Iota, one of five coins I recommended last week (together with Bitcoin, Litecoin, Dash, and Monero), has had a banner week, rising from about $1.35 to $4.30 at the time of this writing. The rally seems to have been driven by an announcement of some partnership with Microsoft.
Iota is coin with super fast transactions and no fees. It is designed to be a medium of exchange for machines. The IOT in “Iota” stands for Internet of Things. It also doesn’t have a blockchain. It’s the only coin I’ve heard of that maintains integrity by having senders verify previous transactions as a condition of sending. More about IOTA here.
Amazingly, four of the five coins I recommended set records. I think a lot of it has been anticipation of big league Futures Trading.
Crypto Prices are set by dozens of exchanges located all around the world. A few of them have even offered the option of trading futures.
So, futures markets aren’t new, but this will likely still be the news of the month because Futures Trading is opening on not one but two enormous, regulated, reputable exchanges, the CME Group (Dec 19th), and the CBOE (today Dec 10th, 6pm Chicago time!).
This coindesk article offers a good analysis of possibilities, and this primer of futures trading:
First, a brief overview on how futures work: Let’s say that I think that the price of XYZ which is currently trading at $50, will go up to $100 in two months.
Someone offers me the chance to commit to paying $80 for XYZ in two months’ time. I accept, which means that I’ve just “bought” a futures contract. If I’m right, I’ll be paying $80 for something that’s worth $100. If I’m wrong, and the price is lower, then I’ll be paying more than it’s worth in the market, and I will not be happy.
Alternatively, if I think that XYZ is going to go down in price, I can “sell” a futures contract: I commit to delivering an XYZ in two months’ time for a set price, say $80. When the contract is up, I buy an XYZ at the market price, and deliver it to the contract holder in return for the promised amount.
If I’m right and the market price is lower than $80, I’ve made a profit.
Many people think the arrival of professional money will send the price soaring. This week’s rally from $11k to $15.5k may have been the anticipation of professional money hitting crypto currencies.
But can Futures Trading kill Bitcoin? Enough central bankers have commented on crypto currencies that it seems they finally realize it threatens the existing financial order.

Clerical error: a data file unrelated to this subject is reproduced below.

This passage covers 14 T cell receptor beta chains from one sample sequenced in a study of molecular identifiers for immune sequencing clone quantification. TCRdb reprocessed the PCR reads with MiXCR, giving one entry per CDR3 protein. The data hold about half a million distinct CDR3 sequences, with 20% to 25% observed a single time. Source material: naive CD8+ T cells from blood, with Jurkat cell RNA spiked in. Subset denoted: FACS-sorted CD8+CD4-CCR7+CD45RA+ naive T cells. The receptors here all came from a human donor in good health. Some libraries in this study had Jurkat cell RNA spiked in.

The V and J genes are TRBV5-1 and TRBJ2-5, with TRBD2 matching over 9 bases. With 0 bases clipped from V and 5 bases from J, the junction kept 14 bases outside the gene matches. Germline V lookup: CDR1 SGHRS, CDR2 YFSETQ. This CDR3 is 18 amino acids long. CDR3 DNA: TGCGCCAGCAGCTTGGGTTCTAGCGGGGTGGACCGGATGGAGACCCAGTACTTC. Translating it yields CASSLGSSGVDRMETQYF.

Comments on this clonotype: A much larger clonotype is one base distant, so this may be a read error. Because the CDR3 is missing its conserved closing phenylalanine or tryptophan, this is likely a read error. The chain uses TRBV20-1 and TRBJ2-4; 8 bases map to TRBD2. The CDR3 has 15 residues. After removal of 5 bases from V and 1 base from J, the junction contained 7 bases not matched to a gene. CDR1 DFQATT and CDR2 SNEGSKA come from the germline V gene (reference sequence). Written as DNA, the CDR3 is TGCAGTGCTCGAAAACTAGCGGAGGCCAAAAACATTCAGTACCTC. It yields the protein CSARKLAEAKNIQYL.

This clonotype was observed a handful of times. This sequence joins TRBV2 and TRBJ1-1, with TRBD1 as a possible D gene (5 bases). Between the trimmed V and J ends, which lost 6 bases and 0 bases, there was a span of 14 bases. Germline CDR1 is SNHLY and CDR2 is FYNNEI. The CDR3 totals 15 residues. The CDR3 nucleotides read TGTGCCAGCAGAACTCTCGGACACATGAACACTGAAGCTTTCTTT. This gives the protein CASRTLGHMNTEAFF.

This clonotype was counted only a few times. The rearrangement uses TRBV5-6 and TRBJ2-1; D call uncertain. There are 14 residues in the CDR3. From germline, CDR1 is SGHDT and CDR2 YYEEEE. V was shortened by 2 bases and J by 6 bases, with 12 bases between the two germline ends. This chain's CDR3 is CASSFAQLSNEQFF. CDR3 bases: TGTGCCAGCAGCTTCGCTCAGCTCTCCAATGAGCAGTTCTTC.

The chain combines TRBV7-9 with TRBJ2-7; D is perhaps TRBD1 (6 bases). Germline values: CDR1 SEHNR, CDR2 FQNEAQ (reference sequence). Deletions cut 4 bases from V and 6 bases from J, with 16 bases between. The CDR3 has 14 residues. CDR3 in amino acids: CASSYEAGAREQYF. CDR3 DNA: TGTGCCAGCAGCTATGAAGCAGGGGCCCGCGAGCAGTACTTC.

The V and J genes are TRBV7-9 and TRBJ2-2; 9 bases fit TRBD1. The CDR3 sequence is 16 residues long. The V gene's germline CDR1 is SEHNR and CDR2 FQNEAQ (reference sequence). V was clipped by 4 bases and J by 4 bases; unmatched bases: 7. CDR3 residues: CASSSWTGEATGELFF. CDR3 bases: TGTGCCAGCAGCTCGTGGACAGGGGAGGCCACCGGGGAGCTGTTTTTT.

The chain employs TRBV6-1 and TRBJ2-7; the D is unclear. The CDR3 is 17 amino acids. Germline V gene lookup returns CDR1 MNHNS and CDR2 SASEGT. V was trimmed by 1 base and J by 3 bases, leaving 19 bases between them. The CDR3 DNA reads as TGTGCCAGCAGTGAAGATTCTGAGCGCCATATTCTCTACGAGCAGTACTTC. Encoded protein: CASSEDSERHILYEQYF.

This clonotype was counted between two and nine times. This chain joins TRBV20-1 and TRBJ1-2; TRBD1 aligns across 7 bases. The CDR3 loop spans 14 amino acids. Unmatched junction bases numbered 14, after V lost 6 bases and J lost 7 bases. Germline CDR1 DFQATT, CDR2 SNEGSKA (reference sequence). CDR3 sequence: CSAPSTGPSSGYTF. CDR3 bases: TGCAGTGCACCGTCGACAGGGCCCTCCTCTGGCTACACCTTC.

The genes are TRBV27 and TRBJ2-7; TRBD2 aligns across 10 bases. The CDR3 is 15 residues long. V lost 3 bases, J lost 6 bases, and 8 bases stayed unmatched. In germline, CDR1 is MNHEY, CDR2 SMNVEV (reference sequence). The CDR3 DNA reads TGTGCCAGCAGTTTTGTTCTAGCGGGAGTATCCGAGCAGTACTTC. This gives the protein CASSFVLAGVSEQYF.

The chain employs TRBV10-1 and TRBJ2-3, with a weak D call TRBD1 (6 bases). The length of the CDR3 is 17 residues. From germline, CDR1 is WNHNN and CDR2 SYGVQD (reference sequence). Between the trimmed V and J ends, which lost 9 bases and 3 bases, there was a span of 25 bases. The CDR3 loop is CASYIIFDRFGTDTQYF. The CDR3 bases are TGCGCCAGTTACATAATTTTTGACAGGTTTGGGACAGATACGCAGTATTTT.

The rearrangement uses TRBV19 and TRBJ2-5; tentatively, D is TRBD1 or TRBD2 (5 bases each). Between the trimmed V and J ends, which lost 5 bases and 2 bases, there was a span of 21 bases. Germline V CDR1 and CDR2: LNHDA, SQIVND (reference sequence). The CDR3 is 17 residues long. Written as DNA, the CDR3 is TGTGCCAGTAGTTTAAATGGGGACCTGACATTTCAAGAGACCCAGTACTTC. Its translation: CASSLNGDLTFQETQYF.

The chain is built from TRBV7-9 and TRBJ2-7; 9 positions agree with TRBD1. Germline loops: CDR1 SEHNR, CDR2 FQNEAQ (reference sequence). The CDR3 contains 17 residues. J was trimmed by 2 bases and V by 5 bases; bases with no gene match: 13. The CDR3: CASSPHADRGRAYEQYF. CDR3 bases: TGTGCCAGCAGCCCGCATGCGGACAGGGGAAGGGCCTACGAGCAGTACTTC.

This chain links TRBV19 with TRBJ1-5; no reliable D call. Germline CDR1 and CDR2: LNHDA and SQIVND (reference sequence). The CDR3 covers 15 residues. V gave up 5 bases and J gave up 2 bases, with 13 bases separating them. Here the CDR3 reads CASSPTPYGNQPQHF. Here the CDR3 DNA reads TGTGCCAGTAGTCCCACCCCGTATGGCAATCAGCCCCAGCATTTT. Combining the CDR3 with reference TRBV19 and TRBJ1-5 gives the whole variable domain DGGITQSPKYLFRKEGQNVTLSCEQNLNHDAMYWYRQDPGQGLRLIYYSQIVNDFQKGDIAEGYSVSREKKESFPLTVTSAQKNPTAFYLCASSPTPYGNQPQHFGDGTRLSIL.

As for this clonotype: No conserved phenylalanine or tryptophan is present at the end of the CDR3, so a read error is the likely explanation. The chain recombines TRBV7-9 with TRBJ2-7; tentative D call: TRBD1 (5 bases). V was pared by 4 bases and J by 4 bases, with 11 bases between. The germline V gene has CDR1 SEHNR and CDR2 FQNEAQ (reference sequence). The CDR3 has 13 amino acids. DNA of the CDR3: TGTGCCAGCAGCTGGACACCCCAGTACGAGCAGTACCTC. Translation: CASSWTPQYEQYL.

The gold price is settled by the paper market, but it’s hard to imagine Bitcoin bowing to the same . . . . “fraud”(?). Crypto users are savvy and skeptical. The bigger threat comes from the paper market creating incentive for bit Bitcoin holders to cash in on futures by panicking the market.
As the Coin Desk article points out that the futures market will be a paper market, and a bigger market than Bitcoin.
Both the CME and the CBOE futures settle in cash, not in actual bitcoin. Just imagine the legal and logistical hassle if two reputable and regulated exchanges had to set up custodial wallets, with all the security that would entail.
So, it’s likely that the bitcoin futures market will end up being even larger than the actual bitcoin market.
However this is a very expensive gamble. As Nassim Taleb tweeted:
Bitcoin: my answer to the repeated questions. No, there is NO way to properly short the bitcoin “bubble”. Any strategy that doesn’t entail options is nonergodic (subjected to blowup). Just as one couldn’t rule out 5K, then 10K, one can’t rule out 100K. Gabish?
The encounter with big institutional money will likely cause turbulence, but over the long haul, Bitcoin will remain the “Honey Badger of money“.
It’s not a stationary target. Bitcoin evolves. And even if there was a way to kill it with a paper market, there are over a thousand other crypto currencies.
Over the long term, Bitcoin’s price will still be dominated by technology adoption. Over the next 3-5 years, I expect the number of users to rise from today’s 30 million to a billion.
It’s a technology adoption curve, and I think we are here:
James Rickards, whom I debated about Bitcoin vs Gold in 2013 (when the price had just rallied and settled around $700) remains one of Bitcoin’s harshest critics. He has doubled, tripled, and 20xed down on his anti-bitcoin position. With recent tweets like this:
“. . . . Bitcoin’s a fraud, a ponzi, and a bubble at the same time. Madoff was only two out of three.”
I’ve never been short bitcoin. I’ve never been long bitcoin. I have no position. The Chicago boys will take care of the short side soon enough.
As Peter Thiels advises: invest when you think you’re right about something that most of the world is wrong about.
What do you think of the visuals on my new Twitter account?